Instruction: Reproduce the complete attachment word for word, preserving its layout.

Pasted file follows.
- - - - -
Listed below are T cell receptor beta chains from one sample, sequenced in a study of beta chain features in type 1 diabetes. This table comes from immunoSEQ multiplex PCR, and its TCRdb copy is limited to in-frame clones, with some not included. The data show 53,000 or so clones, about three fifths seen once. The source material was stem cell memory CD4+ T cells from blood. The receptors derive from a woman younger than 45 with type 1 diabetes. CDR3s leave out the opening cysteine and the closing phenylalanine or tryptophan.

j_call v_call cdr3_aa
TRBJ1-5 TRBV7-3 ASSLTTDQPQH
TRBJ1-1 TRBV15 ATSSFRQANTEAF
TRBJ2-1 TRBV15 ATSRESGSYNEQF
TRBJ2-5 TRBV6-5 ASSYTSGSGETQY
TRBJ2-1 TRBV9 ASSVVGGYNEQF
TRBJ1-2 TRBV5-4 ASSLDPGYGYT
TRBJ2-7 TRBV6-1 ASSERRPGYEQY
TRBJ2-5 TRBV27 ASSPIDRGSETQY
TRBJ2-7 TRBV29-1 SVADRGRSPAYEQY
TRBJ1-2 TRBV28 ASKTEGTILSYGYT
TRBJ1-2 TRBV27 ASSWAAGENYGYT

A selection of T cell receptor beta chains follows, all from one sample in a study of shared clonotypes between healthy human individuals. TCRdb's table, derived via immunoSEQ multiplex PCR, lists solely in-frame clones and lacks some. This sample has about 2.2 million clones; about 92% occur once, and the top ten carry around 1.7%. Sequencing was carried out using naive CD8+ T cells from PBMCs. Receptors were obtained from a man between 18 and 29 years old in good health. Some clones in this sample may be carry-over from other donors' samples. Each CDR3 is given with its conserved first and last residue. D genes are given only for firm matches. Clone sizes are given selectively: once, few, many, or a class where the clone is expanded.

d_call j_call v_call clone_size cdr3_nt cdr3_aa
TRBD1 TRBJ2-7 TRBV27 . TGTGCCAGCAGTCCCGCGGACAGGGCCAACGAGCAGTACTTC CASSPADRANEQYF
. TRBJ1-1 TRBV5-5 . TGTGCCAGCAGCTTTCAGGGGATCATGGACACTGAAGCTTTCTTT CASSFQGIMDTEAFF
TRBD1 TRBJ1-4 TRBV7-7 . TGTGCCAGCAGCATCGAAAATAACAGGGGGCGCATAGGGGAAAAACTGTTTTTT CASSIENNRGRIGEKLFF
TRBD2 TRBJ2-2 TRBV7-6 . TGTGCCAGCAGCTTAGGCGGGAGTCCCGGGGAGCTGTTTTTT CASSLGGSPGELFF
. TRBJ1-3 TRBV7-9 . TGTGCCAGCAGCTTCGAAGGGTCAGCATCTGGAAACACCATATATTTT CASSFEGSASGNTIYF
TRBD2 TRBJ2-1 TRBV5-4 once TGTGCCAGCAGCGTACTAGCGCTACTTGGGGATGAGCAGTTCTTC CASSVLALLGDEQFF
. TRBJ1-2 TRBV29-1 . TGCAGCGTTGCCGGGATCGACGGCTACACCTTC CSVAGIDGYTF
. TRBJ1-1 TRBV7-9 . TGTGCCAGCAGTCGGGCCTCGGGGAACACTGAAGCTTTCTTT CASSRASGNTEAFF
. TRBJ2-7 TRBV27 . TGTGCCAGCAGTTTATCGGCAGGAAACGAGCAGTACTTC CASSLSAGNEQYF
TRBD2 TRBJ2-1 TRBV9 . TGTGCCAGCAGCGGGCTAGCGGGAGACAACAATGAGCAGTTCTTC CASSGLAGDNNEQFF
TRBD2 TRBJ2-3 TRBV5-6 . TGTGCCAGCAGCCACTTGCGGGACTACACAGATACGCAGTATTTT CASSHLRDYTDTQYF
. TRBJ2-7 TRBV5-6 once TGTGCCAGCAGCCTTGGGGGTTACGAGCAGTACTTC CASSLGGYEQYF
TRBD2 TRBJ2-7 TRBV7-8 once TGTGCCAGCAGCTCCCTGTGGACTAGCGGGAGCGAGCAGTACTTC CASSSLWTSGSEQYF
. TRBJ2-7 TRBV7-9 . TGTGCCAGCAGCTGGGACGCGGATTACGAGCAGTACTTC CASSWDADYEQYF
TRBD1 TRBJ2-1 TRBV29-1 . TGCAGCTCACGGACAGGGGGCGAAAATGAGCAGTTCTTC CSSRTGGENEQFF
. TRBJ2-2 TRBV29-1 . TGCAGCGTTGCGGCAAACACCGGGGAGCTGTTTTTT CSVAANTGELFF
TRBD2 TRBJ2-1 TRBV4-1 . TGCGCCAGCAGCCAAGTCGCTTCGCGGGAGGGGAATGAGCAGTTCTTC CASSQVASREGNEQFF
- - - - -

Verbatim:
Listed below are T cell receptor beta chains from one sample, sequenced in a study of beta chain features in type 1 diabetes. This table comes from immunoSEQ multiplex PCR, and its TCRdb copy is limited to in-frame clones, with some not included. The data show 53,000 or so clones, about three fifths seen once. The source material was stem cell memory CD4+ T cells from blood. The receptors derive from a woman younger than 45 with type 1 diabetes. CDR3s leave out the opening cysteine and the closing phenylalanine or tryptophan.

j_call v_call cdr3_aa
TRBJ1-5 TRBV7-3 ASSLTTDQPQH
TRBJ1-1 TRBV15 ATSSFRQANTEAF
TRBJ2-1 TRBV15 ATSRESGSYNEQF
TRBJ2-5 TRBV6-5 ASSYTSGSGETQY
TRBJ2-1 TRBV9 ASSVVGGYNEQF
TRBJ1-2 TRBV5-4 ASSLDPGYGYT
TRBJ2-7 TRBV6-1 ASSERRPGYEQY
TRBJ2-5 TRBV27 ASSPIDRGSETQY
TRBJ2-7 TRBV29-1 SVADRGRSPAYEQY
TRBJ1-2 TRBV28 ASKTEGTILSYGYT
TRBJ1-2 TRBV27 ASSWAAGENYGYT

A selection of T cell receptor beta chains follows, all from one sample in a study of shared clonotypes between healthy human individuals. TCRdb's table, derived via immunoSEQ multiplex PCR, lists solely in-frame clones and lacks some. This sample has about 2.2 million clones; about 92% occur once, and the top ten carry around 1.7%. Sequencing was carried out using naive CD8+ T cells from PBMCs. Receptors were obtained from a man between 18 and 29 years old in good health. Some clones in this sample may be carry-over from other donors' samples. Each CDR3 is given with its conserved first and last residue. D genes are given only for firm matches. Clone sizes are given selectively: once, few, many, or a class where the clone is expanded.

d_call j_call v_call clone_size cdr3_nt cdr3_aa
TRBD1 TRBJ2-7 TRBV27 . TGTGCCAGCAGTCCCGCGGACAGGGCCAACGAGCAGTACTTC CASSPADRANEQYF
. TRBJ1-1 TRBV5-5 . TGTGCCAGCAGCTTTCAGGGGATCATGGACACTGAAGCTTTCTTT CASSFQGIMDTEAFF
TRBD1 TRBJ1-4 TRBV7-7 . TGTGCCAGCAGCATCGAAAATAACAGGGGGCGCATAGGGGAAAAACTGTTTTTT CASSIENNRGRIGEKLFF
TRBD2 TRBJ2-2 TRBV7-6 . TGTGCCAGCAGCTTAGGCGGGAGTCCCGGGGAGCTGTTTTTT CASSLGGSPGELFF
. TRBJ1-3 TRBV7-9 . TGTGCCAGCAGCTTCGAAGGGTCAGCATCTGGAAACACCATATATTTT CASSFEGSASGNTIYF
TRBD2 TRBJ2-1 TRBV5-4 once TGTGCCAGCAGCGTACTAGCGCTACTTGGGGATGAGCAGTTCTTC CASSVLALLGDEQFF
. TRBJ1-2 TRBV29-1 . TGCAGCGTTGCCGGGATCGACGGCTACACCTTC CSVAGIDGYTF
. TRBJ1-1 TRBV7-9 . TGTGCCAGCAGTCGGGCCTCGGGGAACACTGAAGCTTTCTTT CASSRASGNTEAFF
. TRBJ2-7 TRBV27 . TGTGCCAGCAGTTTATCGGCAGGAAACGAGCAGTACTTC CASSLSAGNEQYF
TRBD2 TRBJ2-1 TRBV9 . TGTGCCAGCAGCGGGCTAGCGGGAGACAACAATGAGCAGTTCTTC CASSGLAGDNNEQFF
TRBD2 TRBJ2-3 TRBV5-6 . TGTGCCAGCAGCCACTTGCGGGACTACACAGATACGCAGTATTTT CASSHLRDYTDTQYF
. TRBJ2-7 TRBV5-6 once TGTGCCAGCAGCCTTGGGGGTTACGAGCAGTACTTC CASSLGGYEQYF
TRBD2 TRBJ2-7 TRBV7-8 once TGTGCCAGCAGCTCCCTGTGGACTAGCGGGAGCGAGCAGTACTTC CASSSLWTSGSEQYF
. TRBJ2-7 TRBV7-9 . TGTGCCAGCAGCTGGGACGCGGATTACGAGCAGTACTTC CASSWDADYEQYF
TRBD1 TRBJ2-1 TRBV29-1 . TGCAGCTCACGGACAGGGGGCGAAAATGAGCAGTTCTTC CSSRTGGENEQFF
. TRBJ2-2 TRBV29-1 . TGCAGCGTTGCGGCAAACACCGGGGAGCTGTTTTTT CSVAANTGELFF
TRBD2 TRBJ2-1 TRBV4-1 . TGCGCCAGCAGCCAAGTCGCTTCGCGGGAGGGGAATGAGCAGTTCTTC CASSQVASREGNEQFF